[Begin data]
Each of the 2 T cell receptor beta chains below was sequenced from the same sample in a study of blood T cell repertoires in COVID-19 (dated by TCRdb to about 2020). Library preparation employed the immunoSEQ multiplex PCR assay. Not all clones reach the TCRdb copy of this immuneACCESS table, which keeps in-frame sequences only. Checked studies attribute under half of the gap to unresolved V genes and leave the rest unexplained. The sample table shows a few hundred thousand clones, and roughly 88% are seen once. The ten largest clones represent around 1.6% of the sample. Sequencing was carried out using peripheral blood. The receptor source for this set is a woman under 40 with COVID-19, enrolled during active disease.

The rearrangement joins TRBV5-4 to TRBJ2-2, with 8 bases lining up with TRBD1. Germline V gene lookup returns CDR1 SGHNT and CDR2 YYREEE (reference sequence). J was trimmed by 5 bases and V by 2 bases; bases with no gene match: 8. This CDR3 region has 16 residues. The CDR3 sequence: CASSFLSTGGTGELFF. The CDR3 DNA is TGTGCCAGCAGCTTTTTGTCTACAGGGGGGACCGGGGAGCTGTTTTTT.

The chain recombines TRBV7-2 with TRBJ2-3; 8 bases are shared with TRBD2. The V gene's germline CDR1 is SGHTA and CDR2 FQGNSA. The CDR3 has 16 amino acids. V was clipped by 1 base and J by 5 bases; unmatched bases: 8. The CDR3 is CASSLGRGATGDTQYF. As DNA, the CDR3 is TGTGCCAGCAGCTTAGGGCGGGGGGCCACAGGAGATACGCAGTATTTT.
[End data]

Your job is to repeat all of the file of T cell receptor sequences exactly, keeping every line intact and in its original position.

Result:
Each of the 2 T cell receptor beta chains below was sequenced from the same sample in a study of blood T cell repertoires in COVID-19 (dated by TCRdb to about 2020). Library preparation employed the immunoSEQ multiplex PCR assay. Not all clones reach the TCRdb copy of this immuneACCESS table, which keeps in-frame sequences only. Checked studies attribute under half of the gap to unresolved V genes and leave the rest unexplained. The sample table shows a few hundred thousand clones, and roughly 88% are seen once. The ten largest clones represent around 1.6% of the sample. Sequencing was carried out using peripheral blood. The receptor source for this set is a woman under 40 with COVID-19, enrolled during active disease.

The rearrangement joins TRBV5-4 to TRBJ2-2, with 8 bases lining up with TRBD1. Germline V gene lookup returns CDR1 SGHNT and CDR2 YYREEE (reference sequence). J was trimmed by 5 bases and V by 2 bases; bases with no gene match: 8. This CDR3 region has 16 residues. The CDR3 sequence: CASSFLSTGGTGELFF. The CDR3 DNA is TGTGCCAGCAGCTTTTTGTCTACAGGGGGGACCGGGGAGCTGTTTTTT.

The chain recombines TRBV7-2 with TRBJ2-3; 8 bases are shared with TRBD2. The V gene's germline CDR1 is SGHTA and CDR2 FQGNSA. The CDR3 has 16 amino acids. V was clipped by 1 base and J by 5 bases; unmatched bases: 8. The CDR3 is CASSLGRGATGDTQYF. As DNA, the CDR3 is TGTGCCAGCAGCTTAGGGCGGGGGGCCACAGGAGATACGCAGTATTTT.